Upland White Goldenrod

Solidago ptermicoides (formerly Aster ptarmicoides)

White_Upland_Aster_Goldenrod_8-17-14.JPG

White upland aster goldenrod inflorescence in a prairie
Upland white goldenrod (Solidago ptarmicoides) used to be considered an aster because of its white, petal-like ray florets. It hybridizes with goldenrods and not with asters, however, so it is truly a goldenrod.
Other Common Name
White Upland Aster; Sneezewort Aster; Prairie Aster; White Flat-Top Goldenrod
Family

Asteraceae (daisies, sunflowers)

Description

Upland white goldenrod looks like an aster, with its flowerheads of white petal-like ray florets and pale yellowish disc florets. There are one to several upright stems arising from the short-branching roots. Perennial. Most leaves are basal or low on the stems; blades to about 8 inches long and ½ inch wide, rather thick and stiff, long-tapered to the base, short-stemmed or lacking a stem. toothless or sometimes with a few widely spaced teeth. Middle and upper stem leaves to about 3 inches long and very narrow. The flowerheads are arranged singly or in small clusters at tips of the plant, altogether forming a shallowly rounded or flat-topped cluster. There are 10–25 ray florets. The disc florets appear yellowish because of the protruding yellow stamens; the corollas (fused petals) are actually white. Blooms July–September.

Key Identifiers

This species differs from all other asters and goldenrods in the state in having both ray and disc florets with the corollas (the trumpet-shaped, fused petals) white.

Size

Height: to 20 inches.

White_Upland_Aster_Goldenrod_flowerhead_8-17-14.JPG

Closeup of upland white goldenrod flowerheads
Upland White Goldenrod
Upland white goldenrod differs from all other asters and goldenrods in Missouri in having both ray and disc florets with the corollas (the trumpet-shaped, fused petals) white. The protruding yellow stamens makes the disc part look pale yellow.

White_Upland_Aster_Goldenrod_side_8-17-14.JPG

Side view of upland white goldenrod growing in a prairie
Upland White Goldenrod (Sneezewort Aster)
Upland white goldenrod is scattered in the Ozark and Ozark Border divisions, in glades, blufftops, upland prairies, pastures, railroads, and roadsides. It blooms July–September.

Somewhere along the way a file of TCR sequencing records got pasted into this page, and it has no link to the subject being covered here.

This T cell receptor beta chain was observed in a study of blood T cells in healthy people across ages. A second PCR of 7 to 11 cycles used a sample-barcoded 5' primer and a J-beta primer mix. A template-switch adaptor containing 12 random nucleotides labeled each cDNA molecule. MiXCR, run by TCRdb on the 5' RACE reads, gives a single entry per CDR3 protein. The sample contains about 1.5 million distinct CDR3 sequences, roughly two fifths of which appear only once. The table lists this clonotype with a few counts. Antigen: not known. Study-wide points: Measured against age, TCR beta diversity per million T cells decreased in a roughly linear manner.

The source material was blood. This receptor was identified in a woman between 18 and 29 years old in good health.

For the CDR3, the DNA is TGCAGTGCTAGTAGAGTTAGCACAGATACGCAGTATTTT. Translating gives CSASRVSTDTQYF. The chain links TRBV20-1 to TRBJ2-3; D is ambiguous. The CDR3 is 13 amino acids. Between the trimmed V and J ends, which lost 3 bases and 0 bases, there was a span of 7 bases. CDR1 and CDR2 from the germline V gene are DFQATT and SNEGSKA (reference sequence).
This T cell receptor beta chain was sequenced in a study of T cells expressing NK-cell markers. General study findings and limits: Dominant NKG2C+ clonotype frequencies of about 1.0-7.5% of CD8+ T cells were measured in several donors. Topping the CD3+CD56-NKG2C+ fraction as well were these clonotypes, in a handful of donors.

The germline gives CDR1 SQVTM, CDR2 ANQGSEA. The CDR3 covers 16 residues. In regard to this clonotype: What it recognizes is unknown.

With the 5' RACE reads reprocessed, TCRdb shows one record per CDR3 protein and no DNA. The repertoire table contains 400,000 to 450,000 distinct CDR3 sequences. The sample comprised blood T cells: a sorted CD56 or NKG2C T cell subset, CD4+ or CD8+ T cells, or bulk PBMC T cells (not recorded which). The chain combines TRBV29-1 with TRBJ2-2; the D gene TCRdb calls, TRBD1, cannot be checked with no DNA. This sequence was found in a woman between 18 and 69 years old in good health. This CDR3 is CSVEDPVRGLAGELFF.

White_Upland_Aster_Goldenrod_stem_8-17-14.JPG

Stem of upland white goldenrod
Upland White Goldenrod Stem
Most of the leaves on upland white goldenrod are basal or low on the stems. The middle and upper stem leaves reach about 3 inches long and are very narrow.
Habitat and conservation

Occurs in glades, blufftops, upland prairies, pastures, railroads, and roadsides.

Distribution in Missouri

Scattered in the Ozark and Ozark Border divisions.

Status

With its white, petal-like ray flowers and pale disc florets, upland white goldenrod is truly the oddball of the goldenrods: it looks much more like a white-flowered aster. It used to be considered an aster, but because it hybridizes with goldenrods and not with asters, its true genetic relationship is clear. Its change in taxonomic status is one reason there are so many different common names for this plant.

In addition to Aster ptarmicoides, another scientific name that has been used for this species is Oligoneuron album.

Note also that all of Missouri's "real asters" are no longer in genus Aster, either. Botanists have concluded that our New World asters are different enough (genetically) from the asters in the Old World that the should be separated from them. Therefore, all our native asters have been placed in separate genera. In Missouri, most of these are now in genus Symphyotrichum. The only true aster (in genus Aster) that grows wild in Missouri is a native of east Asia that escapes from gardens.

Human connections

The attractive clusters of flowers that appear in late summer make this a good native wildflower for naturalizing in dry locations.

The ancient creation stories of many human cultures usually say something about the Earth's amazing diversity of plants and animals, and sometimes these stories depict the early process of naming the many organisms. Our modern reclassification and renaming of this plant (and many others) is, in an odd way, a continuation of those narratives.

Ecosystem connections

Goldfinches eat the seed of this native wildflower.

Numerous insects visit the flowerheads for nectar, pollen, or both. Gall-forming wasps, aphids, and other insects may drink the sap or eat the stem or flowerhead base tissues. As with other extravagantly blooming composites of grasslands, the plant can become a mini-ecosystem in itself, as spiders, ambush bugs, and other predators lie in wait for unlucky insects to come near enough to capture.